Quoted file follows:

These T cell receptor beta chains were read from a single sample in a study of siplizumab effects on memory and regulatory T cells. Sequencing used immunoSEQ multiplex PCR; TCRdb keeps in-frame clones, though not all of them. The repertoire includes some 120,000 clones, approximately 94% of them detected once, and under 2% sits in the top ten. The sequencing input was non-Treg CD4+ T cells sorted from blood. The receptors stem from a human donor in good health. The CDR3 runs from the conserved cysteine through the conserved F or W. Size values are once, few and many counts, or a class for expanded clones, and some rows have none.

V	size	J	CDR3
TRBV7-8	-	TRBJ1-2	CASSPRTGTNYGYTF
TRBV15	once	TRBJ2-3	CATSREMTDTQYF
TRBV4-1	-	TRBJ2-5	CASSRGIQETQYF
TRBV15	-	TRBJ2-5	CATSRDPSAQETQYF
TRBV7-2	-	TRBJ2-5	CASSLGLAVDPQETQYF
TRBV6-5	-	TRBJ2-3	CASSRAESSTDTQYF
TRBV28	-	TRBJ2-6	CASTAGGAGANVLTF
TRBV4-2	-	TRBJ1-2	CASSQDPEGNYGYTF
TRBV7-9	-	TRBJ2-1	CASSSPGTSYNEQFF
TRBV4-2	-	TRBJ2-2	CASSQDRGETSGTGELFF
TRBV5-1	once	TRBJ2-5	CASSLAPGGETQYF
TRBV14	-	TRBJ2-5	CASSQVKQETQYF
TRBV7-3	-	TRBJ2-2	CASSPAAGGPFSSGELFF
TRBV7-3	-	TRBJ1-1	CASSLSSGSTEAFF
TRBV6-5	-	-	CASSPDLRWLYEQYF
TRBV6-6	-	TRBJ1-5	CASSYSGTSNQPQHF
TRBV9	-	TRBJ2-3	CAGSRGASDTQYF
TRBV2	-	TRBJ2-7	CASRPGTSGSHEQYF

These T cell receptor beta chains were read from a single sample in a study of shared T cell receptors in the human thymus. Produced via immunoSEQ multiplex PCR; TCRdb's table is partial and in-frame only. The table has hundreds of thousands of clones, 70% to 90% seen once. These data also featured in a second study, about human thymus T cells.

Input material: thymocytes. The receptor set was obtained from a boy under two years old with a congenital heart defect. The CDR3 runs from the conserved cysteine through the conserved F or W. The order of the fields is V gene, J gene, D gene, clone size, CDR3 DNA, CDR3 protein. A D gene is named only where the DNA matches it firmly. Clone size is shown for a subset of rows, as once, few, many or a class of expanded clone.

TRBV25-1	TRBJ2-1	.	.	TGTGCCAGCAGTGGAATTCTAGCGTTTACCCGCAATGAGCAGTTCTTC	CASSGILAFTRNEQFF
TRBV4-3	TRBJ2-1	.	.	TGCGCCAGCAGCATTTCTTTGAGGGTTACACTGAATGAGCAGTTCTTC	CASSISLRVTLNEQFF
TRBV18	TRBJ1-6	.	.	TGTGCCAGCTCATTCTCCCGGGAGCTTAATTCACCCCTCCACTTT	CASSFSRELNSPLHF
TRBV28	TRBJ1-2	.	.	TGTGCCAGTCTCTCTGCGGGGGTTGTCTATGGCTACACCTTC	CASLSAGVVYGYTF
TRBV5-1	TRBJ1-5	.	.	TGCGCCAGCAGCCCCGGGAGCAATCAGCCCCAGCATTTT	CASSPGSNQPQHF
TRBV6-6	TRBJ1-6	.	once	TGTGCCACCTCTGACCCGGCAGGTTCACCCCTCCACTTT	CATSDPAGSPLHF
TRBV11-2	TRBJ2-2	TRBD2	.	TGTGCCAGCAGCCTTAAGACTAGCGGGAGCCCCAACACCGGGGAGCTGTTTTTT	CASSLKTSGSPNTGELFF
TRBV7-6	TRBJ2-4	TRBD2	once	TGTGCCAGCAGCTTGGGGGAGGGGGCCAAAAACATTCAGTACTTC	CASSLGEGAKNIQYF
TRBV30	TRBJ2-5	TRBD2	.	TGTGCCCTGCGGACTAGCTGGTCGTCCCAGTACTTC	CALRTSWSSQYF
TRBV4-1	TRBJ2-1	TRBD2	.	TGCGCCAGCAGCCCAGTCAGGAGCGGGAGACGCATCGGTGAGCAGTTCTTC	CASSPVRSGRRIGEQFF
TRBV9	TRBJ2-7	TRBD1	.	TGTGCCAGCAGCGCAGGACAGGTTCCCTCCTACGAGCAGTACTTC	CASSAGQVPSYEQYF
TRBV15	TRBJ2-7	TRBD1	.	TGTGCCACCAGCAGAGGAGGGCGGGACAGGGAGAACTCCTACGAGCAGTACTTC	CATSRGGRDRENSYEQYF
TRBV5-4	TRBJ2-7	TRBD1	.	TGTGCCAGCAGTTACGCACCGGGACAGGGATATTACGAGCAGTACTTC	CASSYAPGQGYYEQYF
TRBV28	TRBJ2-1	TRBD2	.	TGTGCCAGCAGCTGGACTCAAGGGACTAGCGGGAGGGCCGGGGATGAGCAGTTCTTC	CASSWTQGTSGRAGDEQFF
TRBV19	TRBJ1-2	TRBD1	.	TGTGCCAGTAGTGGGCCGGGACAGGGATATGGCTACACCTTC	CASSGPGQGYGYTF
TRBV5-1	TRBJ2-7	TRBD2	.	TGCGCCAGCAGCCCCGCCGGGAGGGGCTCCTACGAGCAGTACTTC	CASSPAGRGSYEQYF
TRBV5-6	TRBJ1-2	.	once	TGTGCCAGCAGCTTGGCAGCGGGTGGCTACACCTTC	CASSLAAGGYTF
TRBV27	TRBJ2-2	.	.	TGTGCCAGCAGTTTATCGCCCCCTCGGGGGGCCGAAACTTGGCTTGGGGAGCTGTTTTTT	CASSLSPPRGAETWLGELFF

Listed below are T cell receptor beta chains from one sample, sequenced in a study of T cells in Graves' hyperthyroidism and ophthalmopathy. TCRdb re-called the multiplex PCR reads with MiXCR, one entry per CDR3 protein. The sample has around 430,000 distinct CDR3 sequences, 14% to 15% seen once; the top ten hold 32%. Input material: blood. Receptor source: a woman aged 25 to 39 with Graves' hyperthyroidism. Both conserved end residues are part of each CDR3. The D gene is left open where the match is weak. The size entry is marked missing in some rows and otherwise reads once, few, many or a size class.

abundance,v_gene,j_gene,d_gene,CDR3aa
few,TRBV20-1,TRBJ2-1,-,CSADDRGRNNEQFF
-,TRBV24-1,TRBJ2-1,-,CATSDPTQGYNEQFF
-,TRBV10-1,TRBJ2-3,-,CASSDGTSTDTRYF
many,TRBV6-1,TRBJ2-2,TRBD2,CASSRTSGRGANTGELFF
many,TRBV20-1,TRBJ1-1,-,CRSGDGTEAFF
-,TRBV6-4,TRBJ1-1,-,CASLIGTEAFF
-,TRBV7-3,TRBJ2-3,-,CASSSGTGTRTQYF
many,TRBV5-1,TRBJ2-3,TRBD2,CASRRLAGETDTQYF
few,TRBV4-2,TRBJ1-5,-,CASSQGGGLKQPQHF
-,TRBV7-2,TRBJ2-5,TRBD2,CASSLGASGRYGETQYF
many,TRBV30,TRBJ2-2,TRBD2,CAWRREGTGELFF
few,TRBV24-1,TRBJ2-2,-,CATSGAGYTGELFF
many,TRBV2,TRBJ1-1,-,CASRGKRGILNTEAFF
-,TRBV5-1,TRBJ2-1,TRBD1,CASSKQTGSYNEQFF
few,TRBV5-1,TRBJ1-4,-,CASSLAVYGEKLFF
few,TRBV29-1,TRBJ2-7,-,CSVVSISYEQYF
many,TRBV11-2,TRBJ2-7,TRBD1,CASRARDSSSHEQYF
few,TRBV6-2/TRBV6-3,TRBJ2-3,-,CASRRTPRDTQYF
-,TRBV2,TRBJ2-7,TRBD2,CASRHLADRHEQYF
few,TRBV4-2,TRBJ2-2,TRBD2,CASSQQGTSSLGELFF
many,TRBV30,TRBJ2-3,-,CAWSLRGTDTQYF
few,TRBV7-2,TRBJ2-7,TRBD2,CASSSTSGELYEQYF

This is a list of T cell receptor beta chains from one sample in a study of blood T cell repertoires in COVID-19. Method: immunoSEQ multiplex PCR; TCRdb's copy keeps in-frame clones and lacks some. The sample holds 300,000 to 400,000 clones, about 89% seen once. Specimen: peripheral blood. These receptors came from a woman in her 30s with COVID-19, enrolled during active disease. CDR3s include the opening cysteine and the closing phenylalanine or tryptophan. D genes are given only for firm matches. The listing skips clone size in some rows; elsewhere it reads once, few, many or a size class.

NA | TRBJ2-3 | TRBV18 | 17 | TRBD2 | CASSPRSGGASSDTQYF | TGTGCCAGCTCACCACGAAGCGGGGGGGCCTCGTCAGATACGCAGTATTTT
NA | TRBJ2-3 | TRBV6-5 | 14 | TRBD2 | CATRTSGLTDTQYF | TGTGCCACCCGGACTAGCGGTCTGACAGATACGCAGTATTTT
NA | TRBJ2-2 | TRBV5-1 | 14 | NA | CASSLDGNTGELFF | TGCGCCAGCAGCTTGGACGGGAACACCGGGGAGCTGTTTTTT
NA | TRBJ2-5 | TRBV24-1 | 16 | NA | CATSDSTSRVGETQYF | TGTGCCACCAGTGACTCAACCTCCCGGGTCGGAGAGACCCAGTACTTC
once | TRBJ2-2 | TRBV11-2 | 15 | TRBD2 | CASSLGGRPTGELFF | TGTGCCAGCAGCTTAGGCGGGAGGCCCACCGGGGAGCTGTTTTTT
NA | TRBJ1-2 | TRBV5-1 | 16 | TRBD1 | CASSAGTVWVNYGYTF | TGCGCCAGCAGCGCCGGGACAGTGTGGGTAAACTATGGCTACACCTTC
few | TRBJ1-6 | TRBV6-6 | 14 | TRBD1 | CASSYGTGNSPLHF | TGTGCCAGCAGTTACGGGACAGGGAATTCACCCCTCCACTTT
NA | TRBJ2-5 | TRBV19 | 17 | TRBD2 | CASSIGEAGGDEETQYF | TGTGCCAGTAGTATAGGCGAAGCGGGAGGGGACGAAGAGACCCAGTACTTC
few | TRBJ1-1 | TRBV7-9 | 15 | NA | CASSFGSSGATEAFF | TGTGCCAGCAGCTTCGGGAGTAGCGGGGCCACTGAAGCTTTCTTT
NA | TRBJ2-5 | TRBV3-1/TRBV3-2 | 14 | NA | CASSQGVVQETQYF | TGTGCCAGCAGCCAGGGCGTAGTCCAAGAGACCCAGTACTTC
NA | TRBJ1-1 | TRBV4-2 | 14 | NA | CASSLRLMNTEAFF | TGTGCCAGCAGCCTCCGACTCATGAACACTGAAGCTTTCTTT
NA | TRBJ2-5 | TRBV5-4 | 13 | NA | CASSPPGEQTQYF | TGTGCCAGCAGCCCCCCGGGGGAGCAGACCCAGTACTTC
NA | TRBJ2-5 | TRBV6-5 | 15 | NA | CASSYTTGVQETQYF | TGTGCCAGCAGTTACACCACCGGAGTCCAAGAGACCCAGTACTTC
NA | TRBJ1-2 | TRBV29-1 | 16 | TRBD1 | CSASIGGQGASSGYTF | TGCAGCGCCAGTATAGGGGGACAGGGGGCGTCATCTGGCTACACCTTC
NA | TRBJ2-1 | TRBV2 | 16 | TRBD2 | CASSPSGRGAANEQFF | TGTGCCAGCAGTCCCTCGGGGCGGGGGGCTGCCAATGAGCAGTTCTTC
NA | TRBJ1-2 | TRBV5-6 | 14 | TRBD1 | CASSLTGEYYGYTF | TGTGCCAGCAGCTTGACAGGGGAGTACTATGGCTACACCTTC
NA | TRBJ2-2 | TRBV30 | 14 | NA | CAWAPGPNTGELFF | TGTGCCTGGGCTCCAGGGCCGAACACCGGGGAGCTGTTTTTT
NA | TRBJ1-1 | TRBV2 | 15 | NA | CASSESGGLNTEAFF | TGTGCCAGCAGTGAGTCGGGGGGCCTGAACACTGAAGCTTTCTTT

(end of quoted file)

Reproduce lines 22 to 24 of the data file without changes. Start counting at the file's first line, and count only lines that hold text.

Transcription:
Input material: thymocytes. The receptor set was obtained from a boy under two years old with a congenital heart defect. The CDR3 runs from the conserved cysteine through the conserved F or W. The order of the fields is V gene, J gene, D gene, clone size, CDR3 DNA, CDR3 protein. A D gene is named only where the DNA matches it firmly. Clone size is shown for a subset of rows, as once, few, many or a class of expanded clone.

TRBV25-1	TRBJ2-1	.	.	TGTGCCAGCAGTGGAATTCTAGCGTTTACCCGCAATGAGCAGTTCTTC	CASSGILAFTRNEQFF
TRBV4-3	TRBJ2-1	.	.	TGCGCCAGCAGCATTTCTTTGAGGGTTACACTGAATGAGCAGTTCTTC	CASSISLRVTLNEQFF